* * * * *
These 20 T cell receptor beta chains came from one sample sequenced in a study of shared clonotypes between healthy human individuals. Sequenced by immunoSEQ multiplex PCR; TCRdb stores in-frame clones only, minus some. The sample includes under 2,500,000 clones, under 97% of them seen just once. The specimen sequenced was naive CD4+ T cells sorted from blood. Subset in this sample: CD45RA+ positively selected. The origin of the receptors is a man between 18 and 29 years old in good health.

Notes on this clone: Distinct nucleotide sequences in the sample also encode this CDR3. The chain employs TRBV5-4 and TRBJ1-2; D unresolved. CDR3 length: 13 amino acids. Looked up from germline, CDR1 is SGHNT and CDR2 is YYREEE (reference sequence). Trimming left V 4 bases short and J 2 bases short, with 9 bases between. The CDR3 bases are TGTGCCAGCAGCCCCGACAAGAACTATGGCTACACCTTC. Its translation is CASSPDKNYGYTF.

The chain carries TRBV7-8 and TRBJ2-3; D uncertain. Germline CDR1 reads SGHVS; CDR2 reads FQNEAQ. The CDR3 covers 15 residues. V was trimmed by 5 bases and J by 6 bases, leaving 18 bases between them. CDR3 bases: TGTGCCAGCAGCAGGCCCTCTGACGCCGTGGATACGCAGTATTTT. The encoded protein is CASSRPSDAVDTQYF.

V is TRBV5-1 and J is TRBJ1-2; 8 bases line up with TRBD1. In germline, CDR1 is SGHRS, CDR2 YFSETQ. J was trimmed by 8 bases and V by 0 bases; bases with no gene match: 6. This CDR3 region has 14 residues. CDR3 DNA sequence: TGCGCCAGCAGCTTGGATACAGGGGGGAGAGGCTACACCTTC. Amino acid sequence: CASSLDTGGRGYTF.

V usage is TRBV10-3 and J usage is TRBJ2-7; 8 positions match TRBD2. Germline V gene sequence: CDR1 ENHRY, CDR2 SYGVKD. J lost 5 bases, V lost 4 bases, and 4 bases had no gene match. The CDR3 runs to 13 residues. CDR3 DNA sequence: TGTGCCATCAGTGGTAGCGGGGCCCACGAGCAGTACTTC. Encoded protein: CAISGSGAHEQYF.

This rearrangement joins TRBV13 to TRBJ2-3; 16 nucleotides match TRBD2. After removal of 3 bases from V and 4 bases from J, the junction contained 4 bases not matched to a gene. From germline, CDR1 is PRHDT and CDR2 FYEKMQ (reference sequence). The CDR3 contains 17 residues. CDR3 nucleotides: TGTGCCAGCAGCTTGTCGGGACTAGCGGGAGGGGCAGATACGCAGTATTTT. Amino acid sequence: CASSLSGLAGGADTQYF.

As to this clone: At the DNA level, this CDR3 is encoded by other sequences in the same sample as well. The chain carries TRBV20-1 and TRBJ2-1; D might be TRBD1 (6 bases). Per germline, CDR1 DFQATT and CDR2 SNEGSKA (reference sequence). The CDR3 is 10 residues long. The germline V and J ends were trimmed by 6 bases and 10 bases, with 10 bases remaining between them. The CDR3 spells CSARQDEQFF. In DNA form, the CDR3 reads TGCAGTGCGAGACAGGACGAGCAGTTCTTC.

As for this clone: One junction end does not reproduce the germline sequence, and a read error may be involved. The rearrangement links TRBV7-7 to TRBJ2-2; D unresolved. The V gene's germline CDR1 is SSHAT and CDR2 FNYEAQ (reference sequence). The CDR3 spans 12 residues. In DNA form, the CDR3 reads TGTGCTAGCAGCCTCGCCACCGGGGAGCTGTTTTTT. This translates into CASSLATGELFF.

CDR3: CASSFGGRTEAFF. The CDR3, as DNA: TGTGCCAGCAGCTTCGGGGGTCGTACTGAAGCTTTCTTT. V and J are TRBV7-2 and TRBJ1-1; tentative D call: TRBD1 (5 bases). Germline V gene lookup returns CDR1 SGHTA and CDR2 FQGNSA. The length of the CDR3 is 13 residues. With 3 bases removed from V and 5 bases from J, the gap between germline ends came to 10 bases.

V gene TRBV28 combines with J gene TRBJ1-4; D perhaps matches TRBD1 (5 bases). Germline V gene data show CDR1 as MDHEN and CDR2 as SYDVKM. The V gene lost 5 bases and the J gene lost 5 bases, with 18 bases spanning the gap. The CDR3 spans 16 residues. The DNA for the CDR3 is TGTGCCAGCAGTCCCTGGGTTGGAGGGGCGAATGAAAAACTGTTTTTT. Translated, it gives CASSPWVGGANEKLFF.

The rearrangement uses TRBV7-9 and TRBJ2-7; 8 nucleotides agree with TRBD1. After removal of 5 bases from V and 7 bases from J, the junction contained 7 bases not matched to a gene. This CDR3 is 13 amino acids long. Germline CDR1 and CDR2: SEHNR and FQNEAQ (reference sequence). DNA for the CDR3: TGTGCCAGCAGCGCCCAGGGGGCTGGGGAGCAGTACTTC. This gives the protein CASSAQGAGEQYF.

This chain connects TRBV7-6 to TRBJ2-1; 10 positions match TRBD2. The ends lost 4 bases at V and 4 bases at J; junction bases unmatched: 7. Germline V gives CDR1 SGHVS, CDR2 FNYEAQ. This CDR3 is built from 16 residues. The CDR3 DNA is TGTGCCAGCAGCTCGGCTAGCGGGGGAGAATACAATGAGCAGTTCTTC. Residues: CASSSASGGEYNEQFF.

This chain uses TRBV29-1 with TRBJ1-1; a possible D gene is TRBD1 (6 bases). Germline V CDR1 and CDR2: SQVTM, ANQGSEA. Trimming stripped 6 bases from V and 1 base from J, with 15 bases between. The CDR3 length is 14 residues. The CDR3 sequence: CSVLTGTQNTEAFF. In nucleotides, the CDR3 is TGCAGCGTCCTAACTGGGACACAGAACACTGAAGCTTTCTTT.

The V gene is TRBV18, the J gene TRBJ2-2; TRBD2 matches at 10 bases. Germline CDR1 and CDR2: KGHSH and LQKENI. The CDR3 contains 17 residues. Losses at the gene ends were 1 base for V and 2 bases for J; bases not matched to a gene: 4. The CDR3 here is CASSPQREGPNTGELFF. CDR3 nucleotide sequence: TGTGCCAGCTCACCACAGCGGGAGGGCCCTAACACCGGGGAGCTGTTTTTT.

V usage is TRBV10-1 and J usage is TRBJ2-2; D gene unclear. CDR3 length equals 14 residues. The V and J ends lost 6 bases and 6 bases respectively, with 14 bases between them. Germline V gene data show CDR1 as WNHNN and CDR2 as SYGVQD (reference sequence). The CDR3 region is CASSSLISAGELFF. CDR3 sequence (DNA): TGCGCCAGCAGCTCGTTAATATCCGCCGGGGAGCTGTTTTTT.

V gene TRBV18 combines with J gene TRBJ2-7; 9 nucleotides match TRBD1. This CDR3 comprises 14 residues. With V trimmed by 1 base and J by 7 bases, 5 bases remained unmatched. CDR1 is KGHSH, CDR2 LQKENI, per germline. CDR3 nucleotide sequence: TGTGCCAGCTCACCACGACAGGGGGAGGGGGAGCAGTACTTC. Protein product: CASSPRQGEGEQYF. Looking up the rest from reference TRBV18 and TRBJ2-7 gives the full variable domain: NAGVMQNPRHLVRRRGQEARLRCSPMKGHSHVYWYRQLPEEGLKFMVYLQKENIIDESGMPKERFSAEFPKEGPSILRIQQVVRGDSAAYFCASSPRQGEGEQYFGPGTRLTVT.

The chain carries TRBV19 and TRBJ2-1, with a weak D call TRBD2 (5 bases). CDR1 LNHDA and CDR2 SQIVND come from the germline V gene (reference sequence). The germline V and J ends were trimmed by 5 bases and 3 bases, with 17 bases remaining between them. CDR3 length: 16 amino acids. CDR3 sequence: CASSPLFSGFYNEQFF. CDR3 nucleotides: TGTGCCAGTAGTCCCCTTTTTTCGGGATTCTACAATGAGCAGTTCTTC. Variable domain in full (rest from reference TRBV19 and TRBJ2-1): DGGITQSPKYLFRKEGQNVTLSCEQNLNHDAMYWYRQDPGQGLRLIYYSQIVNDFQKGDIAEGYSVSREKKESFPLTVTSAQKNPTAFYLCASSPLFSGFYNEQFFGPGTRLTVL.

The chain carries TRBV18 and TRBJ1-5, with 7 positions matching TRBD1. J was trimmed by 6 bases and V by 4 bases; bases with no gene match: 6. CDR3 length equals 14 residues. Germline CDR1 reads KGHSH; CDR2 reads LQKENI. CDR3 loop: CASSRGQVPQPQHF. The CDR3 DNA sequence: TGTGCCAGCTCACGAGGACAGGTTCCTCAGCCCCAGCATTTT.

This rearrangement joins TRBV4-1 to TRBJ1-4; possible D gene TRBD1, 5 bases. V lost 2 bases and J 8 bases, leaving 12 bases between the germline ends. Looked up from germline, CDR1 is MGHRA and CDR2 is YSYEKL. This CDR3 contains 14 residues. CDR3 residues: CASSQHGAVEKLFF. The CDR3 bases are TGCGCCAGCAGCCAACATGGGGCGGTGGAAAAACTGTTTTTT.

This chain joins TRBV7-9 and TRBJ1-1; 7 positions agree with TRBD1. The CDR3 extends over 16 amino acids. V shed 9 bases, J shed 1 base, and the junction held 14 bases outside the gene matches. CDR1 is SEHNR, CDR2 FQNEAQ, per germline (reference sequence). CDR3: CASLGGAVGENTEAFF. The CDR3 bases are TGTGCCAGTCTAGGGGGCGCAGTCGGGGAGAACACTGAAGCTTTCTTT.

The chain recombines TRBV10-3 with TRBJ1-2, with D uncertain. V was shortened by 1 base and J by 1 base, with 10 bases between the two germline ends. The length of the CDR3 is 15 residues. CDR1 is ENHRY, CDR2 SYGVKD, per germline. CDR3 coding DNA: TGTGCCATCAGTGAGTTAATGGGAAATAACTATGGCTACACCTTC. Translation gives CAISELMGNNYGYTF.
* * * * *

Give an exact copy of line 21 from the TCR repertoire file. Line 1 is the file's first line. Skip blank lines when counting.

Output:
The chain recombines TRBV10-3 with TRBJ1-2, with D uncertain. V was shortened by 1 base and J by 1 base, with 10 bases between the two germline ends. The length of the CDR3 is 15 residues. CDR1 is ENHRY, CDR2 SYGVKD, per germline. CDR3 coding DNA: TGTGCCATCAGTGAGTTAATGGGAAATAACTATGGCTACACCTTC. Translation gives CAISELMGNNYGYTF.